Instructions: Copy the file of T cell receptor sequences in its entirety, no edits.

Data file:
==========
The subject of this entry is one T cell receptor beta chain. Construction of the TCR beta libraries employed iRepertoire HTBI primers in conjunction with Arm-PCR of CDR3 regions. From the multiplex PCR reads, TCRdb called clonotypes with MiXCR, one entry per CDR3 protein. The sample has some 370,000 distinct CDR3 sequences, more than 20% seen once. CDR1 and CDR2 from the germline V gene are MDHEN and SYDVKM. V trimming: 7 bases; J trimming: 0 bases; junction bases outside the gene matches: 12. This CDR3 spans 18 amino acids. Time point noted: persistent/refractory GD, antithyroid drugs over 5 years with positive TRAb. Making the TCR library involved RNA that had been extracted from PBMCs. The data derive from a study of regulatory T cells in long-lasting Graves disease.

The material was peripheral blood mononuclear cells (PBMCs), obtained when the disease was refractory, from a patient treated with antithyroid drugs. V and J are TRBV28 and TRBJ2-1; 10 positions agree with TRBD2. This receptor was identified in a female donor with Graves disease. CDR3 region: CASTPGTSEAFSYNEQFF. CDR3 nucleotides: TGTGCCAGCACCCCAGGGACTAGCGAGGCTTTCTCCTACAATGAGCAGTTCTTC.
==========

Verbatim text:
The subject of this entry is one T cell receptor beta chain. Construction of the TCR beta libraries employed iRepertoire HTBI primers in conjunction with Arm-PCR of CDR3 regions. From the multiplex PCR reads, TCRdb called clonotypes with MiXCR, one entry per CDR3 protein. The sample has some 370,000 distinct CDR3 sequences, more than 20% seen once. CDR1 and CDR2 from the germline V gene are MDHEN and SYDVKM. V trimming: 7 bases; J trimming: 0 bases; junction bases outside the gene matches: 12. This CDR3 spans 18 amino acids. Time point noted: persistent/refractory GD, antithyroid drugs over 5 years with positive TRAb. Making the TCR library involved RNA that had been extracted from PBMCs. The data derive from a study of regulatory T cells in long-lasting Graves disease.

The material was peripheral blood mononuclear cells (PBMCs), obtained when the disease was refractory, from a patient treated with antithyroid drugs. V and J are TRBV28 and TRBJ2-1; 10 positions agree with TRBD2. This receptor was identified in a female donor with Graves disease. CDR3 region: CASTPGTSEAFSYNEQFF. CDR3 nucleotides: TGTGCCAGCACCCCAGGGACTAGCGAGGCTTTCTCCTACAATGAGCAGTTCTTC.